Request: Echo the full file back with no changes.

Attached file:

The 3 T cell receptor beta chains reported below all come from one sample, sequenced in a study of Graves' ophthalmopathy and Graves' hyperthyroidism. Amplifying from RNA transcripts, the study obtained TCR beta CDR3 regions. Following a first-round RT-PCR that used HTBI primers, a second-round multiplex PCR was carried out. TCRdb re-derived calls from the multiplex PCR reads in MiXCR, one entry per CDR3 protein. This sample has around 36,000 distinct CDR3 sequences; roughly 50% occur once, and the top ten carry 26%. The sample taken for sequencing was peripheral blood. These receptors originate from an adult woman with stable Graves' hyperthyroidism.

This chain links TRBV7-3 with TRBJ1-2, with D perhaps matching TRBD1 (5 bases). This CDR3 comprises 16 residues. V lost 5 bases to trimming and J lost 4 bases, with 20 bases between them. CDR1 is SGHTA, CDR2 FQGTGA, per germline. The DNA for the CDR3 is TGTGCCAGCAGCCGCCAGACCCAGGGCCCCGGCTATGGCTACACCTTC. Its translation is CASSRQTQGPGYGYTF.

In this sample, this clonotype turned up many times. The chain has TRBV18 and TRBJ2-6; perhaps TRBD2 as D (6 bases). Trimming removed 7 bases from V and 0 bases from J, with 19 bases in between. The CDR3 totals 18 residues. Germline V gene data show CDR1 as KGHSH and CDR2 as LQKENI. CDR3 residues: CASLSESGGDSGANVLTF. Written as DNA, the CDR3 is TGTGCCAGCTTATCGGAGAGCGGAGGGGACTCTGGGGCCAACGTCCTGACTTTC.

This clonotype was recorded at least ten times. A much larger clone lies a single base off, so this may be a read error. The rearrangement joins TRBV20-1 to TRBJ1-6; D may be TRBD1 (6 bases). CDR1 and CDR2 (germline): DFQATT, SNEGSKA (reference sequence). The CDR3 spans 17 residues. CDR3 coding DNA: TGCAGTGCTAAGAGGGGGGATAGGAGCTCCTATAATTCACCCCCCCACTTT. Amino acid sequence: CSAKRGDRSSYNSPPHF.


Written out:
The 3 T cell receptor beta chains reported below all come from one sample, sequenced in a study of Graves' ophthalmopathy and Graves' hyperthyroidism. Amplifying from RNA transcripts, the study obtained TCR beta CDR3 regions. Following a first-round RT-PCR that used HTBI primers, a second-round multiplex PCR was carried out. TCRdb re-derived calls from the multiplex PCR reads in MiXCR, one entry per CDR3 protein. This sample has around 36,000 distinct CDR3 sequences; roughly 50% occur once, and the top ten carry 26%. The sample taken for sequencing was peripheral blood. These receptors originate from an adult woman with stable Graves' hyperthyroidism.

This chain links TRBV7-3 with TRBJ1-2, with D perhaps matching TRBD1 (5 bases). This CDR3 comprises 16 residues. V lost 5 bases to trimming and J lost 4 bases, with 20 bases between them. CDR1 is SGHTA, CDR2 FQGTGA, per germline. The DNA for the CDR3 is TGTGCCAGCAGCCGCCAGACCCAGGGCCCCGGCTATGGCTACACCTTC. Its translation is CASSRQTQGPGYGYTF.

In this sample, this clonotype turned up many times. The chain has TRBV18 and TRBJ2-6; perhaps TRBD2 as D (6 bases). Trimming removed 7 bases from V and 0 bases from J, with 19 bases in between. The CDR3 totals 18 residues. Germline V gene data show CDR1 as KGHSH and CDR2 as LQKENI. CDR3 residues: CASLSESGGDSGANVLTF. Written as DNA, the CDR3 is TGTGCCAGCTTATCGGAGAGCGGAGGGGACTCTGGGGCCAACGTCCTGACTTTC.

This clonotype was recorded at least ten times. A much larger clone lies a single base off, so this may be a read error. The rearrangement joins TRBV20-1 to TRBJ1-6; D may be TRBD1 (6 bases). CDR1 and CDR2 (germline): DFQATT, SNEGSKA (reference sequence). The CDR3 spans 17 residues. CDR3 coding DNA: TGCAGTGCTAAGAGGGGGGATAGGAGCTCCTATAATTCACCCCCCCACTTT. Amino acid sequence: CSAKRGDRSSYNSPPHF.